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10 Arabic Games for Surviving Winter Break With Kids

posted on: Dec 7, 2016

BY: Nadine Ismail/Ambassador Blogger

Winter break is around the corner and you are probably thinking about ways to keep the kids busy indoors. You might also be thinking about gifts for the holiday season. Chances are that you are feeling a bit guilty about not including anything in the Arabic language in your plan. Fear not! I am here to help you, I have been busy testing games and toys so you don’t have to.

Here is my ultimate list of Arabic-language games for surviving winter break. Products are listed from easiest to most difficult based on age groups. All these games will surely keep your children busy for quite a while. Moreover, they can learn lots of new things, so maybe you’ll even hear “please, help me to do my homework” less often.

1. Playdough Mats from Arabic Playground

3-8 years old

This product can be purchased online and gets delivered immediately. Toddlers and younger kids will enjoy forming the shapes of the letters in play dough, while learning the letters and working on their fine motor skills. Here are more ways you can play with these mats.

2. Alphabet Wooden Puzzle 

3-8 years old

My daughter used this game on a daily basis. This is a great game that teaches the kids the alphabet shapes and more importantly the order of the letters. We love to pair this game with the alphabet songs that I wrote about in a previous article.

3. Arabic Alphabet Blocks from Maktabatee

3-8 years old

These blocks can be used in so many ways because they show the letters in all their forms (initial, medial, and final), numerals, and a geometric pattern. Kids can practice putting the letters together to form their names, date of birth, and favorite food! 

4. The Zoo from Dourak

5 and older

This game is perfect for having fun while learning the names of the animals in their singular and plural forms, asking questions, and answering in yes or no. The game is fully transliterated, so no knowledge of Arabic script is needed to play. The cheat sheet contains easy question and answer patterns so players with little to no Arabic understanding can join in. I highly recommend it for families that have a member who does not speak Arabic, as it is inclusive. I also love that this game can be used in so many ways, depending on the age and fluency of the players. It is the gift that keeps on giving!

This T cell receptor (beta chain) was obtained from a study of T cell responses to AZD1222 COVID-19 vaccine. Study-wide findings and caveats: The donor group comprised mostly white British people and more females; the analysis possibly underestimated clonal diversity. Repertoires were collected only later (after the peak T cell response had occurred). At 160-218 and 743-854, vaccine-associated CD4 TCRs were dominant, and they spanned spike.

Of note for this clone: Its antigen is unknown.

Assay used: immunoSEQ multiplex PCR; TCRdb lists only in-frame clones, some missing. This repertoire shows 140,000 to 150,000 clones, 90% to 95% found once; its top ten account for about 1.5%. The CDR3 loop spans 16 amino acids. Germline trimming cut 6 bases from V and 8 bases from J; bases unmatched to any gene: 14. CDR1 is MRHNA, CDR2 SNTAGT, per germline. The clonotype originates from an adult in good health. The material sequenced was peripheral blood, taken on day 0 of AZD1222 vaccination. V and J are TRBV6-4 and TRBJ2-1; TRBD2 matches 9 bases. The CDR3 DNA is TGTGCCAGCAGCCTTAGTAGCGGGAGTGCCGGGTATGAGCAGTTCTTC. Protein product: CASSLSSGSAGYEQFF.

5. Game: Shapes, Colors, Lines and Words from Asala

5 and older

This game keeps the kids playing all day long as it covers the shapes, colors, words, sizes, sequence, lines, and reading. Again, this is a great investment as it offers different ways of playing for different age groups, and most of its components can be used in different languages.

6. Arabic Alphabet Puzzle

5 and older

This game help kids match a letter with a word that begins with it, helping to build their vocabulary. What I love about this game is that it can be played by one or more players. It will keep your kid busy for a while.

7. Word Web from Dourak

8 and older

This game is designed for building the vocabulary. Every card contains a key word and four related words. All words are fully vowelized, and the Englsih transliteration are also provided for the key words. These cards are great for playing Taboo and Pictionary, as well as students who need to strengthen their spelling skills.

8. The Plural Game from Dourak 

8 and older

This game is for the advanced learners, as it focuses on the root system of words and highlights the singular and plural patterns of common nouns. This game is the perfect for teenagers and adults who have outgrown games meant for younger audience. 

9. Human, Animal, Thing (لعبة إنسان حيوان شيء )

8 and older

I used to play this game all the time in Lebanon as a child. The good news is that you only need a pen and paper, and it can be played with as many players as you want. This game is a wonderful way to utilize all the words and vocabulary the kids have learned from the previous games. Check out my little video on how to play the game. You can use the free Alphabet from Arabic Playground to pick the letters.

10. Charades (من غير كلام)

8 and older

Divide the players into teams and have a list of words written on separate papers. This is a good time to pick words that your kids have learned, which they have to act it without using any words or speaking. The team that guesses the most words wins. This game is very popular during Ramadan, too.

Nadine Ismail of Reinventing Nadine is a blogger living in the Bay Area in California. Nadine shares on her blog and Instagram account her recipes, crafts and embroidery tutorials, and parental advice, especially raising a bilingual child.

Find more articles on learning and teaching Arabic by Nadine Ismail here.